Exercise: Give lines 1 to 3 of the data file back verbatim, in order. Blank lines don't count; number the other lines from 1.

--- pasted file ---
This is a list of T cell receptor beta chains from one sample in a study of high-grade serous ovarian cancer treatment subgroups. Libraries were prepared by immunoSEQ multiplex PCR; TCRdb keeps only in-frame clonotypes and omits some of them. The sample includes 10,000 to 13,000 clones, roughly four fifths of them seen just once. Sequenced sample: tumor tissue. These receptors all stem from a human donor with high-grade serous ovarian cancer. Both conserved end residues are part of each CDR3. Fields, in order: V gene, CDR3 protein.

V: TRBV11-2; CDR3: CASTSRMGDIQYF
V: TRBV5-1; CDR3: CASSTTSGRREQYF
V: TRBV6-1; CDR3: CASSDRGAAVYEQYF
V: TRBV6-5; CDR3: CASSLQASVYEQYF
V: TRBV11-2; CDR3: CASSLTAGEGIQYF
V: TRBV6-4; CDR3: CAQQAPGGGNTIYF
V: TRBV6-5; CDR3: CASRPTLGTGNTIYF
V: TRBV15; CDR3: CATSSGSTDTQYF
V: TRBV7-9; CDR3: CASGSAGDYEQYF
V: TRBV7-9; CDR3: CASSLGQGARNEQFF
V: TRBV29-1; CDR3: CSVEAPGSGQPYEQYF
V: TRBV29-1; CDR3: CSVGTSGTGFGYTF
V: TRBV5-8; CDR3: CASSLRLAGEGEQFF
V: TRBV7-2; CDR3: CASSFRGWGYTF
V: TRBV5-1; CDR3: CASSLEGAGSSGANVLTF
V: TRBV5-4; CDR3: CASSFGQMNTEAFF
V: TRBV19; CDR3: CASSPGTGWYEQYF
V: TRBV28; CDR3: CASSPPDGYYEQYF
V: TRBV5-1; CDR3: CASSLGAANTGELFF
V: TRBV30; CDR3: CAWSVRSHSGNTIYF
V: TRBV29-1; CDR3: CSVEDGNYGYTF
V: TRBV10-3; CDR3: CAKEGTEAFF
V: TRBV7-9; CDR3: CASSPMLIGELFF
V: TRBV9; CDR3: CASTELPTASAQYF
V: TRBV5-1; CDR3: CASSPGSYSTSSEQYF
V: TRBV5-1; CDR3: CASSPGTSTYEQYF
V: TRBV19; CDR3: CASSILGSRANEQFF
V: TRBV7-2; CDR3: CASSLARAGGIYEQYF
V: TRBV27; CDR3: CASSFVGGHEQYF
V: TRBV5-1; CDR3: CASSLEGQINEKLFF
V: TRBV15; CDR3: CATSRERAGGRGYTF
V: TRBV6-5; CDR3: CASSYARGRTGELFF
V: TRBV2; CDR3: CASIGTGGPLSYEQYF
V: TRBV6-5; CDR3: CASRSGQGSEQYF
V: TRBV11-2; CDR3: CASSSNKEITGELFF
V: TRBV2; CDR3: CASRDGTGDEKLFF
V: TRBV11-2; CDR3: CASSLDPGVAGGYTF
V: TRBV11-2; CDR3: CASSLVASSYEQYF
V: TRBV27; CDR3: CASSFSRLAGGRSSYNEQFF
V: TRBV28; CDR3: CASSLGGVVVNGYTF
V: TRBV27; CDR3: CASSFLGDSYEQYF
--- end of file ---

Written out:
This is a list of T cell receptor beta chains from one sample in a study of high-grade serous ovarian cancer treatment subgroups. Libraries were prepared by immunoSEQ multiplex PCR; TCRdb keeps only in-frame clonotypes and omits some of them. The sample includes 10,000 to 13,000 clones, roughly four fifths of them seen just once. Sequenced sample: tumor tissue. These receptors all stem from a human donor with high-grade serous ovarian cancer. Both conserved end residues are part of each CDR3. Fields, in order: V gene, CDR3 protein.

V: TRBV11-2; CDR3: CASTSRMGDIQYF
V: TRBV5-1; CDR3: CASSTTSGRREQYF